A more affordable new version of the Polestar 2 is set to broaden the appeal of the performance electric vehicle (EV), but its £39,900 start price falls short of plug-in car grant (PiCG) eligibility.
The Geely-owned performance EV brand’s move to create three new derivatives of the model comes just weeks after UK chief executive, Jon Goodman, spoke out about Government’s sudden changes to the PiCG to lower the threshold for eligibility from £50,000 to £35,000 and lower the value of the incentive from £3,000 to £2,500.
Speaking at the recent Society of Motor Manufacturers and Traders (SMMT) SMMT Electrified conference, Goodman said “we know the price point for our cars and we’re going to stick to it”.
The brand revealed today (April 13) that it would launch three new variants of the Polestar 2, with UK pricing now ranging from £39,900 to £45,900.
The new derivatives are sure to broaden the audience for the Polestar 2 after April 12’s reopening of car showrooms in England allowed the brand’s Endeavour Automotive and Lookers-run Polestar Space facilities to open in London’s Westfield shopping centre and the Trafford Centre, Manchester.
Customers for the new derivatives will be able to choose from a variety of (Plus, Pilot and Performance) options packs when they buy their car via the brand’s online-only retail channels.
Polestar chief executive, Thomas Ingenlath, said: “What we have successfully managed with the new versions is to avoid stripping the lower-priced models of their character and premium feeling. Even the most affordable Polestar 2, with no optional equipment, has great visual consistency and high level of standard equipment.”
Speaking at the SMMT Electrified event, Goodman said that Polestar would not be realigning its pricing in order to follow Government’s changing incentive policies.
Brands including Nissan (Leaf), Citroen (e-C4), Vauxhall (Mokka e) and Hyundai (Kona Electric) were among those that restructured their pricing policies to bring their ranges wholly into PiCG eligibility in recent weeks.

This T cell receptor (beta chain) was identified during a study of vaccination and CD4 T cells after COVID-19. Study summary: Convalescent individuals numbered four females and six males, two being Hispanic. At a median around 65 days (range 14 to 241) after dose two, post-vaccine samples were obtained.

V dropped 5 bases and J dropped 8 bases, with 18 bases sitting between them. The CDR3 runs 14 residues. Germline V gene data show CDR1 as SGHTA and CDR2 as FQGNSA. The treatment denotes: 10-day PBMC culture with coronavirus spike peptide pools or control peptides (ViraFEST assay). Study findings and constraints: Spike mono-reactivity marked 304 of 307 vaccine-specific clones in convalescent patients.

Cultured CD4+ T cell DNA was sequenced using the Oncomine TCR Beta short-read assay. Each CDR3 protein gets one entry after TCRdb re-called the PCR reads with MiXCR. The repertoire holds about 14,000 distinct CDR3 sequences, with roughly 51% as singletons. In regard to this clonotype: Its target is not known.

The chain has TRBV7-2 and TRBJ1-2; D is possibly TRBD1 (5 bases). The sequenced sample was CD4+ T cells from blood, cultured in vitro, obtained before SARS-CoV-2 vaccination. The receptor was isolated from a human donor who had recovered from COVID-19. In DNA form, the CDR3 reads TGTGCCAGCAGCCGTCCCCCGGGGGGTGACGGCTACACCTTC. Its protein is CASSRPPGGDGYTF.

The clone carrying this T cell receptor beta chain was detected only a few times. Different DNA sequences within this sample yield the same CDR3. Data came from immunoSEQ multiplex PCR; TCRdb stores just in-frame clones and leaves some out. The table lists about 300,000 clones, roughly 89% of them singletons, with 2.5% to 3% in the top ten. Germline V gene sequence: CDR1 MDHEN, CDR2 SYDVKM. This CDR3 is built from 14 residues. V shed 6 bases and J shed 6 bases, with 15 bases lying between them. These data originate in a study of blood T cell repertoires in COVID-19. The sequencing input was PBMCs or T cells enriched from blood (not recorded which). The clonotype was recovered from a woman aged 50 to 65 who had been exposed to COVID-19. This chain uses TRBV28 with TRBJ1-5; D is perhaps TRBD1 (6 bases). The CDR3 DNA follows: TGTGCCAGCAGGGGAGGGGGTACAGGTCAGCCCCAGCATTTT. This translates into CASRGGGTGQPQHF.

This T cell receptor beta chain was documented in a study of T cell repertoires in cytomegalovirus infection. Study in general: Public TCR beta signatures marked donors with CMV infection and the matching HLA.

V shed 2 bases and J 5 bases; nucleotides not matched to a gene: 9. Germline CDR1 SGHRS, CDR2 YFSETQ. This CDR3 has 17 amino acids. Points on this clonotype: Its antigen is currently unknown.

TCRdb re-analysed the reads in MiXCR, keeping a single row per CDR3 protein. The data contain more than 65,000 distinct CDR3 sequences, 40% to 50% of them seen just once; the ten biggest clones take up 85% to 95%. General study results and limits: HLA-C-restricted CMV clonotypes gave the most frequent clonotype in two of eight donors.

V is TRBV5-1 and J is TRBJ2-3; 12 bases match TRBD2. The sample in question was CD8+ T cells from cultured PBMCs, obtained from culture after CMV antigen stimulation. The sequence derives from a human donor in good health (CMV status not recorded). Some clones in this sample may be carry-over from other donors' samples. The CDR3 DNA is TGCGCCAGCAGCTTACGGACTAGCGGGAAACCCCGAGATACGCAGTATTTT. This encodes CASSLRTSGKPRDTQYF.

But Goodman said: “From our perspective we’re looking at a new brand with high demand.
“I think it’s a very dangerous game to play to reduce margins to get to the (PiCG) threshold. What if that threshold changes again?
“We know the price point for our cars and we’re going to stick to it.”
He added “Government policy has to allow the industry to plan. We’re already on a short timescale to get to 2030.”
In its statement about the new Polestar 2 line-up, the brand said today that three powertrains are now available, with potential zero-emission range of 279 to 335 miles.
The existing 300 kW (408PS) dual motor setup with a large 78 kWh battery pack is joined by two front-mounted single motor variants available either with the same long-range battery and a 170 kW motor, or a smaller, standard-range battery (64 kWh) and a 165 kW motor.
Android Automotive OS-powered infotainment system, 11-inch centre display and 12.3-inch driver display would remain as standard on all models.
Integrated into the new Polestar app with other vehicle functionality controls is the new Polestar Digital Key, which is also included as standard, it added, as is Over-the-Air updatability which allows Polestar to release software updates to owners remotely on a regular basis.
The new Polestar app and Polestar Digital Key begin rolling out to all Polestar 2 owners from May 2021.
Earlier this month Polestar outlined its goal to build a car that is truly carbon neutral by the end of the decade as part of the Polestar 0 project.
The project will aim to eliminate emissions generated during production and in use.
The new goal follows the publication of life cycle emissions data from electric cars from the manufacturer last year. Polestar found that its Polestar 2 model would need to travel almost 50,000 miles to claw back the carbon deficit created during production over an equivalent petrol SUV.
At the time, the Swedish car maker said that it had taken the step to publish the data as part of a bid to be “the most transparent in the automotive industry” and in doing so asserted that “’going green’ isn’t quite as simple as just buying an electric car.”